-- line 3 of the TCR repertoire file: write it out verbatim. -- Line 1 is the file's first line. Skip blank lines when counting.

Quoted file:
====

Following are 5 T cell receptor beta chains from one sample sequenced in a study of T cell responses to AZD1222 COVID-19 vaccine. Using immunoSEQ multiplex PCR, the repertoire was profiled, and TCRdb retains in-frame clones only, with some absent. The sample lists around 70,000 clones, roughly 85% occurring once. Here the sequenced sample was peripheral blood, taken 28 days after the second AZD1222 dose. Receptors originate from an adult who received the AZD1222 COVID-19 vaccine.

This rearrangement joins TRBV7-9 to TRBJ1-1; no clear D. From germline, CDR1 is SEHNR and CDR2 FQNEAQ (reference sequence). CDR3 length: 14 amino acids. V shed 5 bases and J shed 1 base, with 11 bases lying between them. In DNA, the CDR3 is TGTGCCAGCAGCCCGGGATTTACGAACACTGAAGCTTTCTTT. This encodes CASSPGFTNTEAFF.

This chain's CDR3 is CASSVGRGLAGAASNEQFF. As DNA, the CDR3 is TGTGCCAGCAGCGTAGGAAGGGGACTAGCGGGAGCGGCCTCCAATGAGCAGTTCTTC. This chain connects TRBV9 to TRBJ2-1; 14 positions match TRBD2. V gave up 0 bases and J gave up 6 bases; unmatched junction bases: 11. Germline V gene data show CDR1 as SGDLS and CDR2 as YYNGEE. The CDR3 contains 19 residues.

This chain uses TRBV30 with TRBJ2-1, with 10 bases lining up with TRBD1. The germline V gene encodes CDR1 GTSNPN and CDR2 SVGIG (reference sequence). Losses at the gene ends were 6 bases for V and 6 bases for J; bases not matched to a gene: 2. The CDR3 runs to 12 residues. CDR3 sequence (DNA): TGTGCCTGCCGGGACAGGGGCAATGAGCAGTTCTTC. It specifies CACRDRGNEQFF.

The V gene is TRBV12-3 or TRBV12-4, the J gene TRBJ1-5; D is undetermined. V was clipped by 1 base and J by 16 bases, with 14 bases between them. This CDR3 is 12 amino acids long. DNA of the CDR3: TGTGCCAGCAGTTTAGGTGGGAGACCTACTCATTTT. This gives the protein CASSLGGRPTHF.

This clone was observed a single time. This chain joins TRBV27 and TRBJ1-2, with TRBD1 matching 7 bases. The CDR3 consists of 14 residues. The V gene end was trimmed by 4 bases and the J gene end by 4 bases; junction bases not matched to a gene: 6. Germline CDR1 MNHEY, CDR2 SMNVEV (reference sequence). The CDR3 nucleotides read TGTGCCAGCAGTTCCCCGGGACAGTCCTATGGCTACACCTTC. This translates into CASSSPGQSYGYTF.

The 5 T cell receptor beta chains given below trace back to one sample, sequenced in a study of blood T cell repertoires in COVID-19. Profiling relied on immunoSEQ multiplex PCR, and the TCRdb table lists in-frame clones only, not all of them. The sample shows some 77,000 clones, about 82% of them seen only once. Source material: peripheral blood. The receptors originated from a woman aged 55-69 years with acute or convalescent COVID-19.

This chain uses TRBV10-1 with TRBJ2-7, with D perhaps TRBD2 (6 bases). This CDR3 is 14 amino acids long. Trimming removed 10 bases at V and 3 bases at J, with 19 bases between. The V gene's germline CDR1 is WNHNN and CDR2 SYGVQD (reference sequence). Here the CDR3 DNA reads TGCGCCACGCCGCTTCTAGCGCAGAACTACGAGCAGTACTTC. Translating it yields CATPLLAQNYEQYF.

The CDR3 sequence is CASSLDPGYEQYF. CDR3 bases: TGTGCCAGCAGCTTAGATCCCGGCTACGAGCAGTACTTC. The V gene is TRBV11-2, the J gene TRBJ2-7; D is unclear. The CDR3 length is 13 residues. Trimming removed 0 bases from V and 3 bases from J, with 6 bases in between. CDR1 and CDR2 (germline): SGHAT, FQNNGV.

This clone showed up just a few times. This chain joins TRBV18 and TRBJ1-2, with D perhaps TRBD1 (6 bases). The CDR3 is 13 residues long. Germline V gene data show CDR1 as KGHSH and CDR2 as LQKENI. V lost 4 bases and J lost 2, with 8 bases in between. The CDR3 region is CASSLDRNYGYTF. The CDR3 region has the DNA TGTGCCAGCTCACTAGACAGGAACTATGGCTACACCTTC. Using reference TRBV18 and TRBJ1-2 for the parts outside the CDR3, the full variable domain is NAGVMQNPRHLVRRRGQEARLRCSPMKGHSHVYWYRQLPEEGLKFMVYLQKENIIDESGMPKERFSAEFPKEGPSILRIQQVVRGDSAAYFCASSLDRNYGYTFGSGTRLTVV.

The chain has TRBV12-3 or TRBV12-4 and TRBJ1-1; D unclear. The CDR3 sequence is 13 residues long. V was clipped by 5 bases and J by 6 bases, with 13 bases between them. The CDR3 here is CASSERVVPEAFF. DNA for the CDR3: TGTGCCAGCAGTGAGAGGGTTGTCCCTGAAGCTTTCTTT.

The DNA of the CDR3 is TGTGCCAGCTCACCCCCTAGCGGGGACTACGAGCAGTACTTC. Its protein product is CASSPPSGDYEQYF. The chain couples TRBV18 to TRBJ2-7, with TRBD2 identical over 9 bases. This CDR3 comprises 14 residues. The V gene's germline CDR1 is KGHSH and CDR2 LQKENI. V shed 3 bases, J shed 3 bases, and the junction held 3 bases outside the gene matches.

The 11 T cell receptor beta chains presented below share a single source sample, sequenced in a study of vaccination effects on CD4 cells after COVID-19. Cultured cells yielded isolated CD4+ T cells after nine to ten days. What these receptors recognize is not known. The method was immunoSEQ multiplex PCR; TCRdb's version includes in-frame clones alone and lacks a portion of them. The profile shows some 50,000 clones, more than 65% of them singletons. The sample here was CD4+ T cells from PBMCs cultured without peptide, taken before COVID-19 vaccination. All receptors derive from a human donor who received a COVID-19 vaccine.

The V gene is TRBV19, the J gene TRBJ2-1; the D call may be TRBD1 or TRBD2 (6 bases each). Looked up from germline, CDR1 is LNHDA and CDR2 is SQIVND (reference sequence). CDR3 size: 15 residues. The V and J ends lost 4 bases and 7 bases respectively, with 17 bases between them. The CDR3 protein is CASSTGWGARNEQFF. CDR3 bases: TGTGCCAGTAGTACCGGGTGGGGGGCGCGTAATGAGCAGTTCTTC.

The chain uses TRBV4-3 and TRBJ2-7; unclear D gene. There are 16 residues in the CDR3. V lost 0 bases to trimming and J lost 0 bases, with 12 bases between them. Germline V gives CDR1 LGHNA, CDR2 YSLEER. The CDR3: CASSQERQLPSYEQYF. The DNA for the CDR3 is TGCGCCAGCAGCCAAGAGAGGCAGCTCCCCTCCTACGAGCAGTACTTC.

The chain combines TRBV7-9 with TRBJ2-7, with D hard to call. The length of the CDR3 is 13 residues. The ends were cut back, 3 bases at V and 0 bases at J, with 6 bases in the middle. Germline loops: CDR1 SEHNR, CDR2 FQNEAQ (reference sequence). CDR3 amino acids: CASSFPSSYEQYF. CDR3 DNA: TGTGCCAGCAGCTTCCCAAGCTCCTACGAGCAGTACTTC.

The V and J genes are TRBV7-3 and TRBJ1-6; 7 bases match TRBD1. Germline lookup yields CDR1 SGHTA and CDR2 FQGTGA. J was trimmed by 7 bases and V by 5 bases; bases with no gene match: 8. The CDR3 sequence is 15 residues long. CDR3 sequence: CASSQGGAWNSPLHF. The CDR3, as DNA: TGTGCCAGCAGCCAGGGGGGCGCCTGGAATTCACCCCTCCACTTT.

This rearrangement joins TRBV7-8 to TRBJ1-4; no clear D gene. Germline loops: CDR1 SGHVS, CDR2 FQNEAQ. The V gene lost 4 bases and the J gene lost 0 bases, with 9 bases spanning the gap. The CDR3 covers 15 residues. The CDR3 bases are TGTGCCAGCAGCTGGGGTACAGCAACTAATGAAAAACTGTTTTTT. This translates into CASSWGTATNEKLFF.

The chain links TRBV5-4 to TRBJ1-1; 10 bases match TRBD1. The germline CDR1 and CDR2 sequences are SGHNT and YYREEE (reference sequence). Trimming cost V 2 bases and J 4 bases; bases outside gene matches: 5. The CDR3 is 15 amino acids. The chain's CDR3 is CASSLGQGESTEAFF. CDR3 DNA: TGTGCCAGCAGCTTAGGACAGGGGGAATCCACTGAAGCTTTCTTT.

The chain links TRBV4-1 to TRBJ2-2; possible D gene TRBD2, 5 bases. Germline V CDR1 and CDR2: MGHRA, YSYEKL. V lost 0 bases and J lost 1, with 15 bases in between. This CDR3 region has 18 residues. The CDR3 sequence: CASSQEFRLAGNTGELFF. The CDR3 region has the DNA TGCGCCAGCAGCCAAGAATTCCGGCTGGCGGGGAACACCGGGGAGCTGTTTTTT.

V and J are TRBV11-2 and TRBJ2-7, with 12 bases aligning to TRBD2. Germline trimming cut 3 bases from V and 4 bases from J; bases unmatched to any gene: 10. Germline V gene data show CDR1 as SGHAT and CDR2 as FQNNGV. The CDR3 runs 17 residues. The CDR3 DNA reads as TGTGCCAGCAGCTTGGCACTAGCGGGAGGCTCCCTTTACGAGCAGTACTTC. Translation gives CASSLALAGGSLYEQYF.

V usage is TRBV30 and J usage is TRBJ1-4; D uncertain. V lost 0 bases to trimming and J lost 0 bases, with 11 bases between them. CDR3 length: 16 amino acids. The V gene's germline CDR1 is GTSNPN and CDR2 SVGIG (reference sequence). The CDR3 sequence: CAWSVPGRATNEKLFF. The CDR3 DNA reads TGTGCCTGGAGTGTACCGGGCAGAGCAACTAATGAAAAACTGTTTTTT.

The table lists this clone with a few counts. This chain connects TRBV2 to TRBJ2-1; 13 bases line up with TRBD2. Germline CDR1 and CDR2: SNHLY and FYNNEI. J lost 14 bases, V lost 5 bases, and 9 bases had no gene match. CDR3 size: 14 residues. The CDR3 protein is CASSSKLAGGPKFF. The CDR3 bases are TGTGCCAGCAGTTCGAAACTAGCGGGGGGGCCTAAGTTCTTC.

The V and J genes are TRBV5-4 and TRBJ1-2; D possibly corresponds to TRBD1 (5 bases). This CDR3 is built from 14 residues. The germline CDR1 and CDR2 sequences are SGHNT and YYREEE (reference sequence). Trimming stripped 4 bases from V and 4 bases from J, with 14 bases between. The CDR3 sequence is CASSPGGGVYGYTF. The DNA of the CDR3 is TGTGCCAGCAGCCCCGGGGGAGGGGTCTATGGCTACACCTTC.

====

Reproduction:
This chain's CDR3 is CASSVGRGLAGAASNEQFF. As DNA, the CDR3 is TGTGCCAGCAGCGTAGGAAGGGGACTAGCGGGAGCGGCCTCCAATGAGCAGTTCTTC. This chain connects TRBV9 to TRBJ2-1; 14 positions match TRBD2. V gave up 0 bases and J gave up 6 bases; unmatched junction bases: 11. Germline V gene data show CDR1 as SGDLS and CDR2 as YYNGEE. The CDR3 contains 19 residues.